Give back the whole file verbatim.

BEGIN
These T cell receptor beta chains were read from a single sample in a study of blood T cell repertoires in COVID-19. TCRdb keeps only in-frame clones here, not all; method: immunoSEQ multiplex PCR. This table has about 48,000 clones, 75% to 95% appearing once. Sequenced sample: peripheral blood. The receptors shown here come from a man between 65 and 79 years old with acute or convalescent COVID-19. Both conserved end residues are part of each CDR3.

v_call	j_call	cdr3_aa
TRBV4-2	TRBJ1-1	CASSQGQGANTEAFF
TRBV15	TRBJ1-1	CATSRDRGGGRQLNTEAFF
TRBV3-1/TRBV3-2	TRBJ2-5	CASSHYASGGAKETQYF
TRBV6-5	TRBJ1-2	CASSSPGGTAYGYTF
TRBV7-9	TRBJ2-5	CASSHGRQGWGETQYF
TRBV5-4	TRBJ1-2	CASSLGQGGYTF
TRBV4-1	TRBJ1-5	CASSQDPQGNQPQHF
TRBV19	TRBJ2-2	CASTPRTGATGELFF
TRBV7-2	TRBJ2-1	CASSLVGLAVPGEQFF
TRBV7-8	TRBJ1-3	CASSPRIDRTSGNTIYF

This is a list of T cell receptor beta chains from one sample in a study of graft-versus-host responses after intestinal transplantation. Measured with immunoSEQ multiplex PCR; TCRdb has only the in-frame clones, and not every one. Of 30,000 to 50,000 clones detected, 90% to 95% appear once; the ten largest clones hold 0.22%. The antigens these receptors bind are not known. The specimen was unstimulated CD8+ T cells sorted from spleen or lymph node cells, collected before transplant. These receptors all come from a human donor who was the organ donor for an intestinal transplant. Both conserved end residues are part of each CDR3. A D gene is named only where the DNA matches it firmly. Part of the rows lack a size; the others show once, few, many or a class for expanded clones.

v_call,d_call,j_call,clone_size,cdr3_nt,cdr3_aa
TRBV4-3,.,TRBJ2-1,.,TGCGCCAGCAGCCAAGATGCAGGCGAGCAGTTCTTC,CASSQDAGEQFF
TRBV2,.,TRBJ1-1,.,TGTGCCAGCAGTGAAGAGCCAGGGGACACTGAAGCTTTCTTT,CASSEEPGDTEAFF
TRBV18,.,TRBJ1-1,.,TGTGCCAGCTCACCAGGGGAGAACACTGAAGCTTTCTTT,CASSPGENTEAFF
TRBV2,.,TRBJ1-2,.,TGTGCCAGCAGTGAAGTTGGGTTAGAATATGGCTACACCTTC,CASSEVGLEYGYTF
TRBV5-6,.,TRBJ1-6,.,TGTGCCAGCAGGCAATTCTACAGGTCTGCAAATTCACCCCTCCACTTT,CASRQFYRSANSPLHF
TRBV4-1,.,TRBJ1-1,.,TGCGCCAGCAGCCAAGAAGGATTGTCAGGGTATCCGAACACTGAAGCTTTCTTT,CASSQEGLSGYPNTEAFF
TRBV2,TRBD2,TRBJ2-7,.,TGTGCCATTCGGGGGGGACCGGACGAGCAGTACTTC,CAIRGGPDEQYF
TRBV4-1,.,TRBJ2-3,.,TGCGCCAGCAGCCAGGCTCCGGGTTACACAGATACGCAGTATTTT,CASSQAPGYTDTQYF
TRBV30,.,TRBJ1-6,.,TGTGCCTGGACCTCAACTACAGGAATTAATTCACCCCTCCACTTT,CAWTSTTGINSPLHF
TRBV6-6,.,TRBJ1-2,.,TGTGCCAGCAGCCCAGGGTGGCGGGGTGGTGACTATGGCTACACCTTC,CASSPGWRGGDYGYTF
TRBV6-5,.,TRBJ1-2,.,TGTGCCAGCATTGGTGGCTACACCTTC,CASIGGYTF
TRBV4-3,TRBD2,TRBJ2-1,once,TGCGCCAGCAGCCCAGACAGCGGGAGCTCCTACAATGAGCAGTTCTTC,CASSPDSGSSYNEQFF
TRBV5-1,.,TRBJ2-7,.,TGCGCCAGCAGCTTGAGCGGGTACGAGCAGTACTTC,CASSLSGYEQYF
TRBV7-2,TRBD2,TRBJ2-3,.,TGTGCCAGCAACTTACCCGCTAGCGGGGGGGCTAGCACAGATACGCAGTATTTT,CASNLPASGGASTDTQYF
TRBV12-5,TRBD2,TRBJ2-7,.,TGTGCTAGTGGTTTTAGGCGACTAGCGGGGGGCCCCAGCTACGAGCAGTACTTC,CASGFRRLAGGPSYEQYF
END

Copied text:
These T cell receptor beta chains were read from a single sample in a study of blood T cell repertoires in COVID-19. TCRdb keeps only in-frame clones here, not all; method: immunoSEQ multiplex PCR. This table has about 48,000 clones, 75% to 95% appearing once. Sequenced sample: peripheral blood. The receptors shown here come from a man between 65 and 79 years old with acute or convalescent COVID-19. Both conserved end residues are part of each CDR3.

v_call	j_call	cdr3_aa
TRBV4-2	TRBJ1-1	CASSQGQGANTEAFF
TRBV15	TRBJ1-1	CATSRDRGGGRQLNTEAFF
TRBV3-1/TRBV3-2	TRBJ2-5	CASSHYASGGAKETQYF
TRBV6-5	TRBJ1-2	CASSSPGGTAYGYTF
TRBV7-9	TRBJ2-5	CASSHGRQGWGETQYF
TRBV5-4	TRBJ1-2	CASSLGQGGYTF
TRBV4-1	TRBJ1-5	CASSQDPQGNQPQHF
TRBV19	TRBJ2-2	CASTPRTGATGELFF
TRBV7-2	TRBJ2-1	CASSLVGLAVPGEQFF
TRBV7-8	TRBJ1-3	CASSPRIDRTSGNTIYF

This is a list of T cell receptor beta chains from one sample in a study of graft-versus-host responses after intestinal transplantation. Measured with immunoSEQ multiplex PCR; TCRdb has only the in-frame clones, and not every one. Of 30,000 to 50,000 clones detected, 90% to 95% appear once; the ten largest clones hold 0.22%. The antigens these receptors bind are not known. The specimen was unstimulated CD8+ T cells sorted from spleen or lymph node cells, collected before transplant. These receptors all come from a human donor who was the organ donor for an intestinal transplant. Both conserved end residues are part of each CDR3. A D gene is named only where the DNA matches it firmly. Part of the rows lack a size; the others show once, few, many or a class for expanded clones.

v_call,d_call,j_call,clone_size,cdr3_nt,cdr3_aa
TRBV4-3,.,TRBJ2-1,.,TGCGCCAGCAGCCAAGATGCAGGCGAGCAGTTCTTC,CASSQDAGEQFF
TRBV2,.,TRBJ1-1,.,TGTGCCAGCAGTGAAGAGCCAGGGGACACTGAAGCTTTCTTT,CASSEEPGDTEAFF
TRBV18,.,TRBJ1-1,.,TGTGCCAGCTCACCAGGGGAGAACACTGAAGCTTTCTTT,CASSPGENTEAFF
TRBV2,.,TRBJ1-2,.,TGTGCCAGCAGTGAAGTTGGGTTAGAATATGGCTACACCTTC,CASSEVGLEYGYTF
TRBV5-6,.,TRBJ1-6,.,TGTGCCAGCAGGCAATTCTACAGGTCTGCAAATTCACCCCTCCACTTT,CASRQFYRSANSPLHF
TRBV4-1,.,TRBJ1-1,.,TGCGCCAGCAGCCAAGAAGGATTGTCAGGGTATCCGAACACTGAAGCTTTCTTT,CASSQEGLSGYPNTEAFF
TRBV2,TRBD2,TRBJ2-7,.,TGTGCCATTCGGGGGGGACCGGACGAGCAGTACTTC,CAIRGGPDEQYF
TRBV4-1,.,TRBJ2-3,.,TGCGCCAGCAGCCAGGCTCCGGGTTACACAGATACGCAGTATTTT,CASSQAPGYTDTQYF
TRBV30,.,TRBJ1-6,.,TGTGCCTGGACCTCAACTACAGGAATTAATTCACCCCTCCACTTT,CAWTSTTGINSPLHF
TRBV6-6,.,TRBJ1-2,.,TGTGCCAGCAGCCCAGGGTGGCGGGGTGGTGACTATGGCTACACCTTC,CASSPGWRGGDYGYTF
TRBV6-5,.,TRBJ1-2,.,TGTGCCAGCATTGGTGGCTACACCTTC,CASIGGYTF
TRBV4-3,TRBD2,TRBJ2-1,once,TGCGCCAGCAGCCCAGACAGCGGGAGCTCCTACAATGAGCAGTTCTTC,CASSPDSGSSYNEQFF
TRBV5-1,.,TRBJ2-7,.,TGCGCCAGCAGCTTGAGCGGGTACGAGCAGTACTTC,CASSLSGYEQYF
TRBV7-2,TRBD2,TRBJ2-3,.,TGTGCCAGCAACTTACCCGCTAGCGGGGGGGCTAGCACAGATACGCAGTATTTT,CASNLPASGGASTDTQYF
TRBV12-5,TRBD2,TRBJ2-7,.,TGTGCTAGTGGTTTTAGGCGACTAGCGGGGGGCCCCAGCTACGAGCAGTACTTC,CASGFRRLAGGPSYEQYF